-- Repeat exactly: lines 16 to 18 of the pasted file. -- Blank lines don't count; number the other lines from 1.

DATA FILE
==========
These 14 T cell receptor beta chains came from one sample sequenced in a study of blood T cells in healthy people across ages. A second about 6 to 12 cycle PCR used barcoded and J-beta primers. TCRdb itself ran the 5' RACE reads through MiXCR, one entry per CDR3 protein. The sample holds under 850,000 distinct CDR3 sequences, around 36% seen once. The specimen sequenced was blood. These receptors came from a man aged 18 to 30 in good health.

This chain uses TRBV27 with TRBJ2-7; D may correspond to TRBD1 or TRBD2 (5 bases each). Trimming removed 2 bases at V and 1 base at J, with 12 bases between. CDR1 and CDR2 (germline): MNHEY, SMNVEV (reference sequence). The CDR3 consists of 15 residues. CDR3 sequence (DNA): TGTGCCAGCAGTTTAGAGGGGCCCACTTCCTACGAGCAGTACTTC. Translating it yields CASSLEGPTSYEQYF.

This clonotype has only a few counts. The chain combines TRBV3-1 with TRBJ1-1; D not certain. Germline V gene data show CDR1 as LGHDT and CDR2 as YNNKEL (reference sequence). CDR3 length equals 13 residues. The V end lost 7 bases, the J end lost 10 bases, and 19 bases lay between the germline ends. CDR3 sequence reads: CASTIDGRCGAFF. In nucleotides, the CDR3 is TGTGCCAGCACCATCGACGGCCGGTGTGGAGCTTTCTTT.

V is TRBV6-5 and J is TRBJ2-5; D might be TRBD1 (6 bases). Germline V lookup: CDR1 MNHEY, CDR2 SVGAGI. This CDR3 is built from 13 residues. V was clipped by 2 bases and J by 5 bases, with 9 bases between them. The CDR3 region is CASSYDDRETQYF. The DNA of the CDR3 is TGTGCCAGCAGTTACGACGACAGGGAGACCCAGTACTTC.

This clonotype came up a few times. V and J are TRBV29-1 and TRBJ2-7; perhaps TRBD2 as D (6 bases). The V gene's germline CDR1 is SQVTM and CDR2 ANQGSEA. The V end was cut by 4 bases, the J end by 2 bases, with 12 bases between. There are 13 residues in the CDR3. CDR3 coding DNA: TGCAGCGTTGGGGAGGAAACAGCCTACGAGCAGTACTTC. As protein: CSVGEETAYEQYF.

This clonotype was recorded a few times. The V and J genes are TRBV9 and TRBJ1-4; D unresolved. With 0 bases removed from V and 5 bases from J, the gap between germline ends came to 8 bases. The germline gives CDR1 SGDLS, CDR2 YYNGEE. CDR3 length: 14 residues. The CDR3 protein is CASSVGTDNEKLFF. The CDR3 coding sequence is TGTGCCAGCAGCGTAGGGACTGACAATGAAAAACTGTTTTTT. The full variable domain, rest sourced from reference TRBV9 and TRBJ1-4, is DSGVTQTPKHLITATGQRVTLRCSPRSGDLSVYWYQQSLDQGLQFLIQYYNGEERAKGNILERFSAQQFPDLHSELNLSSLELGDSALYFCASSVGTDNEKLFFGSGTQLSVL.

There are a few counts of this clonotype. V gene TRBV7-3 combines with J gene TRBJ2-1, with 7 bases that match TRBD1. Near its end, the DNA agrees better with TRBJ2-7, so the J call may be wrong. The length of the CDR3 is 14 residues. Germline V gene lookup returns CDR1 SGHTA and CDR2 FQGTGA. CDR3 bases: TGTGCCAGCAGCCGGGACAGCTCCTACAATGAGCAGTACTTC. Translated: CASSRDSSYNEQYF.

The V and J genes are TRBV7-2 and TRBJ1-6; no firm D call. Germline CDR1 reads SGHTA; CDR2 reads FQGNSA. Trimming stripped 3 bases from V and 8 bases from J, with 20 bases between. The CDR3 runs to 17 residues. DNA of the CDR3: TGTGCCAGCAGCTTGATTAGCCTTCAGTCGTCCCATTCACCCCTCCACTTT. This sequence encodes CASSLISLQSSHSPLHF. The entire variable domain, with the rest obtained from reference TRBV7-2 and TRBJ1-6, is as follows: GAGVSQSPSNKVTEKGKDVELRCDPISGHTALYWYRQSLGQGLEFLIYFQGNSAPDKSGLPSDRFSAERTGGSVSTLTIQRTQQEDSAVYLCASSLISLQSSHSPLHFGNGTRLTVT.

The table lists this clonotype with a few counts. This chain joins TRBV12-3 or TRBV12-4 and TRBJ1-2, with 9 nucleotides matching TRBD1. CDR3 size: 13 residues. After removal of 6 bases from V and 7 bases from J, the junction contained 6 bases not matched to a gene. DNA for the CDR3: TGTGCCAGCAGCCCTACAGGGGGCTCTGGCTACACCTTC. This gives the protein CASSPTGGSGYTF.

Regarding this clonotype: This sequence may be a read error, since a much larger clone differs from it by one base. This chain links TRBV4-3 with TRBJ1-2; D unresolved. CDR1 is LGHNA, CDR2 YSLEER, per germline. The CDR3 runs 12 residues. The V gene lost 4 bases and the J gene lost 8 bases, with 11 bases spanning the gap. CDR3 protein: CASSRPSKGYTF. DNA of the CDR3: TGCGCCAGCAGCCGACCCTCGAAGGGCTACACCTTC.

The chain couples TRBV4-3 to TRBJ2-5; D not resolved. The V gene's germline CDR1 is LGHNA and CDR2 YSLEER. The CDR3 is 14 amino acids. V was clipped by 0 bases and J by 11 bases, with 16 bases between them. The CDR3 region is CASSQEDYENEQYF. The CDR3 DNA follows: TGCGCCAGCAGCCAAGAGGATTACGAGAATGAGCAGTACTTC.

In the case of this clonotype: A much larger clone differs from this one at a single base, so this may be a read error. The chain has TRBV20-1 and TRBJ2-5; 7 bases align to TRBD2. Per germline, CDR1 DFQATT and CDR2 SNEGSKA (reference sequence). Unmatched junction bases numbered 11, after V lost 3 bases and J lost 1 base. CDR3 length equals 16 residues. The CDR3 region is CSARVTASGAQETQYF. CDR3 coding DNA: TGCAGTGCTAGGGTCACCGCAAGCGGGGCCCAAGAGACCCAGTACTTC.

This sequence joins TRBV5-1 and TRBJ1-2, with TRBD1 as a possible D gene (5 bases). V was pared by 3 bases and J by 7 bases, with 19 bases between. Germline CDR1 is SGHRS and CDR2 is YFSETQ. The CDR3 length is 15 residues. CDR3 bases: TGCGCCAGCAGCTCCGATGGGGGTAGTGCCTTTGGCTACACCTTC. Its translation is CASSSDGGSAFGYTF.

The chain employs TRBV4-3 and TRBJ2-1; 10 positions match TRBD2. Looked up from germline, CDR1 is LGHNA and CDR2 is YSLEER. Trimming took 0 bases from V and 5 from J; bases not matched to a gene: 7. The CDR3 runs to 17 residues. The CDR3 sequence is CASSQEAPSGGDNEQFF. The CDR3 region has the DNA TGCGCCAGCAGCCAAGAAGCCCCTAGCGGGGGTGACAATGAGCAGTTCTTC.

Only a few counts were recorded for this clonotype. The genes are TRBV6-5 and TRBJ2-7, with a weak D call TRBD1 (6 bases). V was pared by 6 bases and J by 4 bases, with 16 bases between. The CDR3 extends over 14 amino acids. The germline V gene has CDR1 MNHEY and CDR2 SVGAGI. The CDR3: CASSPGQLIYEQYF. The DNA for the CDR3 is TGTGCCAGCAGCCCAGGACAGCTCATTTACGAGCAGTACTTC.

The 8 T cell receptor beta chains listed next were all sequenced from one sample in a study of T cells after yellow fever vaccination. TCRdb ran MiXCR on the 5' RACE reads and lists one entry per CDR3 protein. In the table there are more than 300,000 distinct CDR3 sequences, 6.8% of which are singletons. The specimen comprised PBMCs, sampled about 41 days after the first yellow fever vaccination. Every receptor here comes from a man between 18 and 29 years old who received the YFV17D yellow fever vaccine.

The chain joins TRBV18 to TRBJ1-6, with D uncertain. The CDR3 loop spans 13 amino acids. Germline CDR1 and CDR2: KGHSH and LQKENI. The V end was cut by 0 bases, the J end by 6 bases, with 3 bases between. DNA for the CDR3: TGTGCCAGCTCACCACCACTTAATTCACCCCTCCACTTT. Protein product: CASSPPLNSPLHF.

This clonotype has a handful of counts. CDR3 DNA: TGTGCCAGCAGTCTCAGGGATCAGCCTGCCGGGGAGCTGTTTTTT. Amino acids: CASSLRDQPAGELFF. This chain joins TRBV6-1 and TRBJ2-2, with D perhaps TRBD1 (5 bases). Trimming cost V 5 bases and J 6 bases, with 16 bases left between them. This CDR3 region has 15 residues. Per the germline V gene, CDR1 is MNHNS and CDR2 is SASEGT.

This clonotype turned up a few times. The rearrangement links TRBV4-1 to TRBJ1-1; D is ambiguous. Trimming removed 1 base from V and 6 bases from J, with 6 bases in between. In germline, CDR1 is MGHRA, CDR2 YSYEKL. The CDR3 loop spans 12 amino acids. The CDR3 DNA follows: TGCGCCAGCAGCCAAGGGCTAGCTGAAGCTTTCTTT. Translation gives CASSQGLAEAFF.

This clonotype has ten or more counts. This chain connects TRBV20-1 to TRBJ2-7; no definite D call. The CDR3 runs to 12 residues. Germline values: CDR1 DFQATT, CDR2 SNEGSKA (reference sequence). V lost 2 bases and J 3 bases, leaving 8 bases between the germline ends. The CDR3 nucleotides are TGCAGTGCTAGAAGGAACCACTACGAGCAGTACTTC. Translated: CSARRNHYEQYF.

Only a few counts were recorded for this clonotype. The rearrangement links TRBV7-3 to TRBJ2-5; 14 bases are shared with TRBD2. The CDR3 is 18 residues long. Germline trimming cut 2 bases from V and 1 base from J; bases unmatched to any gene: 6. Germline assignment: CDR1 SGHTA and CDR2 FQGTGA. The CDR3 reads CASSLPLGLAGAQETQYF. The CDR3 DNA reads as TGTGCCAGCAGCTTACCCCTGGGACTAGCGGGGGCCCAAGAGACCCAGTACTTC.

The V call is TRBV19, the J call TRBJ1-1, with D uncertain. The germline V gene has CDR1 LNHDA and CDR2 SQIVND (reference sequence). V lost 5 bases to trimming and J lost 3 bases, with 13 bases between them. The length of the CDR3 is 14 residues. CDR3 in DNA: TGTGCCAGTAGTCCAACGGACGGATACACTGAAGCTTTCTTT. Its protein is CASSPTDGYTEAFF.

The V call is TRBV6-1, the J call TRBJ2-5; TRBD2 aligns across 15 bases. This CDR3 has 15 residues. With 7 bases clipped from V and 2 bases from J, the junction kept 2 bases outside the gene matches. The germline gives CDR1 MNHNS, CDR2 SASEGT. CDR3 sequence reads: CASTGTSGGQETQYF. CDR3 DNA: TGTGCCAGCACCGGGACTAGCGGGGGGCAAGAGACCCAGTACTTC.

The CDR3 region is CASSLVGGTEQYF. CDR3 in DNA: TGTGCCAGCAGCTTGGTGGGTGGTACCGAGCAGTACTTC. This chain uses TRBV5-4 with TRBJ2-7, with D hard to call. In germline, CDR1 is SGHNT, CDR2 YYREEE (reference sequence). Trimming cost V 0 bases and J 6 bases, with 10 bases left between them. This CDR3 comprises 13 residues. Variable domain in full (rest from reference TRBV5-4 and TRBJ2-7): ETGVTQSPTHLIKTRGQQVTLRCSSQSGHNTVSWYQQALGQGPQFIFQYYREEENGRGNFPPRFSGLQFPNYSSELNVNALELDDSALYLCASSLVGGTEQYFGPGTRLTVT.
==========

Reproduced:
The 8 T cell receptor beta chains listed next were all sequenced from one sample in a study of T cells after yellow fever vaccination. TCRdb ran MiXCR on the 5' RACE reads and lists one entry per CDR3 protein. In the table there are more than 300,000 distinct CDR3 sequences, 6.8% of which are singletons. The specimen comprised PBMCs, sampled about 41 days after the first yellow fever vaccination. Every receptor here comes from a man between 18 and 29 years old who received the YFV17D yellow fever vaccine.

The chain joins TRBV18 to TRBJ1-6, with D uncertain. The CDR3 loop spans 13 amino acids. Germline CDR1 and CDR2: KGHSH and LQKENI. The V end was cut by 0 bases, the J end by 6 bases, with 3 bases between. DNA for the CDR3: TGTGCCAGCTCACCACCACTTAATTCACCCCTCCACTTT. Protein product: CASSPPLNSPLHF.

This clonotype has a handful of counts. CDR3 DNA: TGTGCCAGCAGTCTCAGGGATCAGCCTGCCGGGGAGCTGTTTTTT. Amino acids: CASSLRDQPAGELFF. This chain joins TRBV6-1 and TRBJ2-2, with D perhaps TRBD1 (5 bases). Trimming cost V 5 bases and J 6 bases, with 16 bases left between them. This CDR3 region has 15 residues. Per the germline V gene, CDR1 is MNHNS and CDR2 is SASEGT.